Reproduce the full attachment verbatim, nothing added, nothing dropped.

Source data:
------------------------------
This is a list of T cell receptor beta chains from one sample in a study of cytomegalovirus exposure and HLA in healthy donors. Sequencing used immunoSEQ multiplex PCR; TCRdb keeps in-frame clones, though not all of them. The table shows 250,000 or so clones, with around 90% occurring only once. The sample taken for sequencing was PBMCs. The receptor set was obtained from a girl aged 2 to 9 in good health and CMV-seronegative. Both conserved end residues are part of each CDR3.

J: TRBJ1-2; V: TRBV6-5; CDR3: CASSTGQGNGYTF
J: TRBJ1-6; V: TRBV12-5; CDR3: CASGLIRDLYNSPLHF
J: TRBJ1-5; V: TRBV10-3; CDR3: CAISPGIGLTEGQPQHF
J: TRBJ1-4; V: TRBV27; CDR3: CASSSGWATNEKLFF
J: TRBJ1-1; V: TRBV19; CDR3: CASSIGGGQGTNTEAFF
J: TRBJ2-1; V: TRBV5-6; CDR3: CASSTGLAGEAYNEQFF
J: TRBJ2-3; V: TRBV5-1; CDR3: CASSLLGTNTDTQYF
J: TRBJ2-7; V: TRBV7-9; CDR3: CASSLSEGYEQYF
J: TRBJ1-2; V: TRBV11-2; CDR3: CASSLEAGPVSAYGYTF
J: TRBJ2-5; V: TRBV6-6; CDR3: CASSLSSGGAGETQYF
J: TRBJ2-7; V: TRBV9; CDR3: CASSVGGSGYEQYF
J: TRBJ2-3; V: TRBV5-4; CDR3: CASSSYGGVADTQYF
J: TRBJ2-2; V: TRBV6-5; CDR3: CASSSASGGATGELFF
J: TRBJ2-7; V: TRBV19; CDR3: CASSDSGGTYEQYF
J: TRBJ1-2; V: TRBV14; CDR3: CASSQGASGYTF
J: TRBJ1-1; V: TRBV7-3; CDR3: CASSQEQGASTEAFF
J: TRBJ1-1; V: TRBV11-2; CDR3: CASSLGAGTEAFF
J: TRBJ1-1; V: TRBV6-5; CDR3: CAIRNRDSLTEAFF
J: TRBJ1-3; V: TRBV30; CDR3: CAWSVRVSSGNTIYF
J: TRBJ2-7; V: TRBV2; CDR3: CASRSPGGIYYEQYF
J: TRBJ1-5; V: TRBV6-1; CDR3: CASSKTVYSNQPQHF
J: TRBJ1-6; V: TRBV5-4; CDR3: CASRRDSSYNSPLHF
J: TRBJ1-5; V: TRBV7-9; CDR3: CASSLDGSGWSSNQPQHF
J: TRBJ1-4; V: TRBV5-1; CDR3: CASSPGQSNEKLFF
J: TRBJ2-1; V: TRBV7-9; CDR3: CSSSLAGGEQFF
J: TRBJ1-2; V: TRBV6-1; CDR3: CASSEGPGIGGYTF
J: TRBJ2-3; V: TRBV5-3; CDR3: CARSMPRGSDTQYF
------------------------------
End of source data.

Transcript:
This is a list of T cell receptor beta chains from one sample in a study of cytomegalovirus exposure and HLA in healthy donors. Sequencing used immunoSEQ multiplex PCR; TCRdb keeps in-frame clones, though not all of them. The table shows 250,000 or so clones, with around 90% occurring only once. The sample taken for sequencing was PBMCs. The receptor set was obtained from a girl aged 2 to 9 in good health and CMV-seronegative. Both conserved end residues are part of each CDR3.

J: TRBJ1-2; V: TRBV6-5; CDR3: CASSTGQGNGYTF
J: TRBJ1-6; V: TRBV12-5; CDR3: CASGLIRDLYNSPLHF
J: TRBJ1-5; V: TRBV10-3; CDR3: CAISPGIGLTEGQPQHF
J: TRBJ1-4; V: TRBV27; CDR3: CASSSGWATNEKLFF
J: TRBJ1-1; V: TRBV19; CDR3: CASSIGGGQGTNTEAFF
J: TRBJ2-1; V: TRBV5-6; CDR3: CASSTGLAGEAYNEQFF
J: TRBJ2-3; V: TRBV5-1; CDR3: CASSLLGTNTDTQYF
J: TRBJ2-7; V: TRBV7-9; CDR3: CASSLSEGYEQYF
J: TRBJ1-2; V: TRBV11-2; CDR3: CASSLEAGPVSAYGYTF
J: TRBJ2-5; V: TRBV6-6; CDR3: CASSLSSGGAGETQYF
J: TRBJ2-7; V: TRBV9; CDR3: CASSVGGSGYEQYF
J: TRBJ2-3; V: TRBV5-4; CDR3: CASSSYGGVADTQYF
J: TRBJ2-2; V: TRBV6-5; CDR3: CASSSASGGATGELFF
J: TRBJ2-7; V: TRBV19; CDR3: CASSDSGGTYEQYF
J: TRBJ1-2; V: TRBV14; CDR3: CASSQGASGYTF
J: TRBJ1-1; V: TRBV7-3; CDR3: CASSQEQGASTEAFF
J: TRBJ1-1; V: TRBV11-2; CDR3: CASSLGAGTEAFF
J: TRBJ1-1; V: TRBV6-5; CDR3: CAIRNRDSLTEAFF
J: TRBJ1-3; V: TRBV30; CDR3: CAWSVRVSSGNTIYF
J: TRBJ2-7; V: TRBV2; CDR3: CASRSPGGIYYEQYF
J: TRBJ1-5; V: TRBV6-1; CDR3: CASSKTVYSNQPQHF
J: TRBJ1-6; V: TRBV5-4; CDR3: CASRRDSSYNSPLHF
J: TRBJ1-5; V: TRBV7-9; CDR3: CASSLDGSGWSSNQPQHF
J: TRBJ1-4; V: TRBV5-1; CDR3: CASSPGQSNEKLFF
J: TRBJ2-1; V: TRBV7-9; CDR3: CSSSLAGGEQFF
J: TRBJ1-2; V: TRBV6-1; CDR3: CASSEGPGIGGYTF
J: TRBJ2-3; V: TRBV5-3; CDR3: CARSMPRGSDTQYF